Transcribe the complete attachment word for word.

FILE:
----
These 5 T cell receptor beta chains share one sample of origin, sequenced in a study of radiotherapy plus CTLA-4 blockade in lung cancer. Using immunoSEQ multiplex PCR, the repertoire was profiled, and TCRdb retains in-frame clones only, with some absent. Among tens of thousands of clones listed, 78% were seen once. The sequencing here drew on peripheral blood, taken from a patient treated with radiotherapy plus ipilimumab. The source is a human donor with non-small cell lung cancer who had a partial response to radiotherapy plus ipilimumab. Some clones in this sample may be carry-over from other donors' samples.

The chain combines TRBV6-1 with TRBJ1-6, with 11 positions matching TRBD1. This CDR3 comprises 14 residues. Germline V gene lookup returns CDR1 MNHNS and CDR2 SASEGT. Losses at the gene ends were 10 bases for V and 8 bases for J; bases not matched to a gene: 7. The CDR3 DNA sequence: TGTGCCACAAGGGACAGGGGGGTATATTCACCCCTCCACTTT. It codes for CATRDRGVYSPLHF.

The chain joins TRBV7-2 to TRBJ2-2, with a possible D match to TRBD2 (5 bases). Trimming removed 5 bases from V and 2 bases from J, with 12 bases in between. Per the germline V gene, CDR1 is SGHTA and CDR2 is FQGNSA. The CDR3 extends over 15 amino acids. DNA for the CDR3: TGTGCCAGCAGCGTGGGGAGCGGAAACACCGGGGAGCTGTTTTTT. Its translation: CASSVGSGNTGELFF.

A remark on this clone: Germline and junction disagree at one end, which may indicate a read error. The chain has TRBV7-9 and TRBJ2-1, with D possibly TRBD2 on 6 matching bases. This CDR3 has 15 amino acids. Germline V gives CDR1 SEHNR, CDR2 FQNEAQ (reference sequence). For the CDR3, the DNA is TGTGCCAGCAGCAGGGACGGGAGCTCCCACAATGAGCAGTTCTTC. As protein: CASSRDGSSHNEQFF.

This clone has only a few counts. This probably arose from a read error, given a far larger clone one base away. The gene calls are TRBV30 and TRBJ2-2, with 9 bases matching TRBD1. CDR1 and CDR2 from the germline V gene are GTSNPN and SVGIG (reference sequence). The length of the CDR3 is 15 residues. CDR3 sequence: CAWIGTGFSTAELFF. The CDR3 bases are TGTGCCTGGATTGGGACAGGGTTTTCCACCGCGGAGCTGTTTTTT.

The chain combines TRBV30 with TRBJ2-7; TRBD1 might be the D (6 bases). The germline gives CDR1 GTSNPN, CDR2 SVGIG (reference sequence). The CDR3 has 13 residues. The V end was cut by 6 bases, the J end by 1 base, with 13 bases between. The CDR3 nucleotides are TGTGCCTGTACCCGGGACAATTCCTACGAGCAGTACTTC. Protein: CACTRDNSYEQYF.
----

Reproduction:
These 5 T cell receptor beta chains share one sample of origin, sequenced in a study of radiotherapy plus CTLA-4 blockade in lung cancer. Using immunoSEQ multiplex PCR, the repertoire was profiled, and TCRdb retains in-frame clones only, with some absent. Among tens of thousands of clones listed, 78% were seen once. The sequencing here drew on peripheral blood, taken from a patient treated with radiotherapy plus ipilimumab. The source is a human donor with non-small cell lung cancer who had a partial response to radiotherapy plus ipilimumab. Some clones in this sample may be carry-over from other donors' samples.

The chain combines TRBV6-1 with TRBJ1-6, with 11 positions matching TRBD1. This CDR3 comprises 14 residues. Germline V gene lookup returns CDR1 MNHNS and CDR2 SASEGT. Losses at the gene ends were 10 bases for V and 8 bases for J; bases not matched to a gene: 7. The CDR3 DNA sequence: TGTGCCACAAGGGACAGGGGGGTATATTCACCCCTCCACTTT. It codes for CATRDRGVYSPLHF.

The chain joins TRBV7-2 to TRBJ2-2, with a possible D match to TRBD2 (5 bases). Trimming removed 5 bases from V and 2 bases from J, with 12 bases in between. Per the germline V gene, CDR1 is SGHTA and CDR2 is FQGNSA. The CDR3 extends over 15 amino acids. DNA for the CDR3: TGTGCCAGCAGCGTGGGGAGCGGAAACACCGGGGAGCTGTTTTTT. Its translation: CASSVGSGNTGELFF.

A remark on this clone: Germline and junction disagree at one end, which may indicate a read error. The chain has TRBV7-9 and TRBJ2-1, with D possibly TRBD2 on 6 matching bases. This CDR3 has 15 amino acids. Germline V gives CDR1 SEHNR, CDR2 FQNEAQ (reference sequence). For the CDR3, the DNA is TGTGCCAGCAGCAGGGACGGGAGCTCCCACAATGAGCAGTTCTTC. As protein: CASSRDGSSHNEQFF.

This clone has only a few counts. This probably arose from a read error, given a far larger clone one base away. The gene calls are TRBV30 and TRBJ2-2, with 9 bases matching TRBD1. CDR1 and CDR2 from the germline V gene are GTSNPN and SVGIG (reference sequence). The length of the CDR3 is 15 residues. CDR3 sequence: CAWIGTGFSTAELFF. The CDR3 bases are TGTGCCTGGATTGGGACAGGGTTTTCCACCGCGGAGCTGTTTTTT.

The chain combines TRBV30 with TRBJ2-7; TRBD1 might be the D (6 bases). The germline gives CDR1 GTSNPN, CDR2 SVGIG (reference sequence). The CDR3 has 13 residues. The V end was cut by 6 bases, the J end by 1 base, with 13 bases between. The CDR3 nucleotides are TGTGCCTGTACCCGGGACAATTCCTACGAGCAGTACTTC. Protein: CACTRDNSYEQYF.